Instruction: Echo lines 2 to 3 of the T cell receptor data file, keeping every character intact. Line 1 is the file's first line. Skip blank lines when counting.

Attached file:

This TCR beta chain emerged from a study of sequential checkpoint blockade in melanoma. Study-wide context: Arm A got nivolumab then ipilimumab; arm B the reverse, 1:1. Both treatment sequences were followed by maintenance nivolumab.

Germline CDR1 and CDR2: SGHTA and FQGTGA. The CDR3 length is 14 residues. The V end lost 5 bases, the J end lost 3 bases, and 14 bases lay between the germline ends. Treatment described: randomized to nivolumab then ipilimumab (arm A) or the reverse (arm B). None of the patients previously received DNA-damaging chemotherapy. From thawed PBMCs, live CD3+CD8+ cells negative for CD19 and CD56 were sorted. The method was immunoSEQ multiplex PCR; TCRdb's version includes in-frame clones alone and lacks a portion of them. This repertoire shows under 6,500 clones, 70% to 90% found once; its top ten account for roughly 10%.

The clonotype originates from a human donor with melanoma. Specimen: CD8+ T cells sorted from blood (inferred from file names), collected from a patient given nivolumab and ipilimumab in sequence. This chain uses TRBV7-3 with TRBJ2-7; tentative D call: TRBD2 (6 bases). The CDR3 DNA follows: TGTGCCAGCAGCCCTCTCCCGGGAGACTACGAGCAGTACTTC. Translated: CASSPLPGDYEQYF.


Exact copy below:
Germline CDR1 and CDR2: SGHTA and FQGTGA. The CDR3 length is 14 residues. The V end lost 5 bases, the J end lost 3 bases, and 14 bases lay between the germline ends. Treatment described: randomized to nivolumab then ipilimumab (arm A) or the reverse (arm B). None of the patients previously received DNA-damaging chemotherapy. From thawed PBMCs, live CD3+CD8+ cells negative for CD19 and CD56 were sorted. The method was immunoSEQ multiplex PCR; TCRdb's version includes in-frame clones alone and lacks a portion of them. This repertoire shows under 6,500 clones, 70% to 90% found once; its top ten account for roughly 10%.

The clonotype originates from a human donor with melanoma. Specimen: CD8+ T cells sorted from blood (inferred from file names), collected from a patient given nivolumab and ipilimumab in sequence. This chain uses TRBV7-3 with TRBJ2-7; tentative D call: TRBD2 (6 bases). The CDR3 DNA follows: TGTGCCAGCAGCCCTCTCCCGGGAGACTACGAGCAGTACTTC. Translated: CASSPLPGDYEQYF.